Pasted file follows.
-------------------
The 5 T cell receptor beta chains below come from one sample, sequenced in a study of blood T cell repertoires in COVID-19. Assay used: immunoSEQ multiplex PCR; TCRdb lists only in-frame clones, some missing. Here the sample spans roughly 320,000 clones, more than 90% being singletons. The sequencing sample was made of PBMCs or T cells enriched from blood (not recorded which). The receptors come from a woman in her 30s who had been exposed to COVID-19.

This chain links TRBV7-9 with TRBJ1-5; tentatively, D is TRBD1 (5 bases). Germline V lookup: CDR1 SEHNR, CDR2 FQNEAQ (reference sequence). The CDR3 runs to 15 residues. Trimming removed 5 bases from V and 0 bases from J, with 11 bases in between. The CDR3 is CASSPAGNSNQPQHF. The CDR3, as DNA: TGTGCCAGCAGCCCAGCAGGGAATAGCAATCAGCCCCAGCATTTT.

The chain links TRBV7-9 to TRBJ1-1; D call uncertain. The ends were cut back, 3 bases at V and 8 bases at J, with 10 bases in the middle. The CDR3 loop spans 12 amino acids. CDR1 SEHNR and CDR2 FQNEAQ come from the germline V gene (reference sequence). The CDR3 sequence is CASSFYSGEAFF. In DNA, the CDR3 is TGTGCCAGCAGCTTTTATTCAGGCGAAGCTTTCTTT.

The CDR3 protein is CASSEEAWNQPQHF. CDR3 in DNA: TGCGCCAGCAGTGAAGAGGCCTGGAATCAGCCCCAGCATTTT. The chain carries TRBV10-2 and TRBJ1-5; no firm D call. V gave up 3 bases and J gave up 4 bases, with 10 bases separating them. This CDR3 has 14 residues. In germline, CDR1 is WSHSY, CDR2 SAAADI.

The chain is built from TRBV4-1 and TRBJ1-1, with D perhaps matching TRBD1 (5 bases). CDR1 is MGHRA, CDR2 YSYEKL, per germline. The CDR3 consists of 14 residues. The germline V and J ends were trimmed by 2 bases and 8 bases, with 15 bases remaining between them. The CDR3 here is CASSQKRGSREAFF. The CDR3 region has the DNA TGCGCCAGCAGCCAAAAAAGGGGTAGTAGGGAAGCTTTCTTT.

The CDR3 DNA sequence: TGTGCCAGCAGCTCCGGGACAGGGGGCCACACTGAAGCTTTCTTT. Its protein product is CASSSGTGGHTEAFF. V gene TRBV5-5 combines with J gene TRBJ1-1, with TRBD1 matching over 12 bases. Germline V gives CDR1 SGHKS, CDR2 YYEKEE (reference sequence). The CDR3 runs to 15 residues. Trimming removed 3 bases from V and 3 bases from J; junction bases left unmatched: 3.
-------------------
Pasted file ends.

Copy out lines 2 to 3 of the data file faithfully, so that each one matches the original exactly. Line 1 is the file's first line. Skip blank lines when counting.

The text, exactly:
This chain links TRBV7-9 with TRBJ1-5; tentatively, D is TRBD1 (5 bases). Germline V lookup: CDR1 SEHNR, CDR2 FQNEAQ (reference sequence). The CDR3 runs to 15 residues. Trimming removed 5 bases from V and 0 bases from J, with 11 bases in between. The CDR3 is CASSPAGNSNQPQHF. The CDR3, as DNA: TGTGCCAGCAGCCCAGCAGGGAATAGCAATCAGCCCCAGCATTTT.

The chain links TRBV7-9 to TRBJ1-1; D call uncertain. The ends were cut back, 3 bases at V and 8 bases at J, with 10 bases in the middle. The CDR3 loop spans 12 amino acids. CDR1 SEHNR and CDR2 FQNEAQ come from the germline V gene (reference sequence). The CDR3 sequence is CASSFYSGEAFF. In DNA, the CDR3 is TGTGCCAGCAGCTTTTATTCAGGCGAAGCTTTCTTT.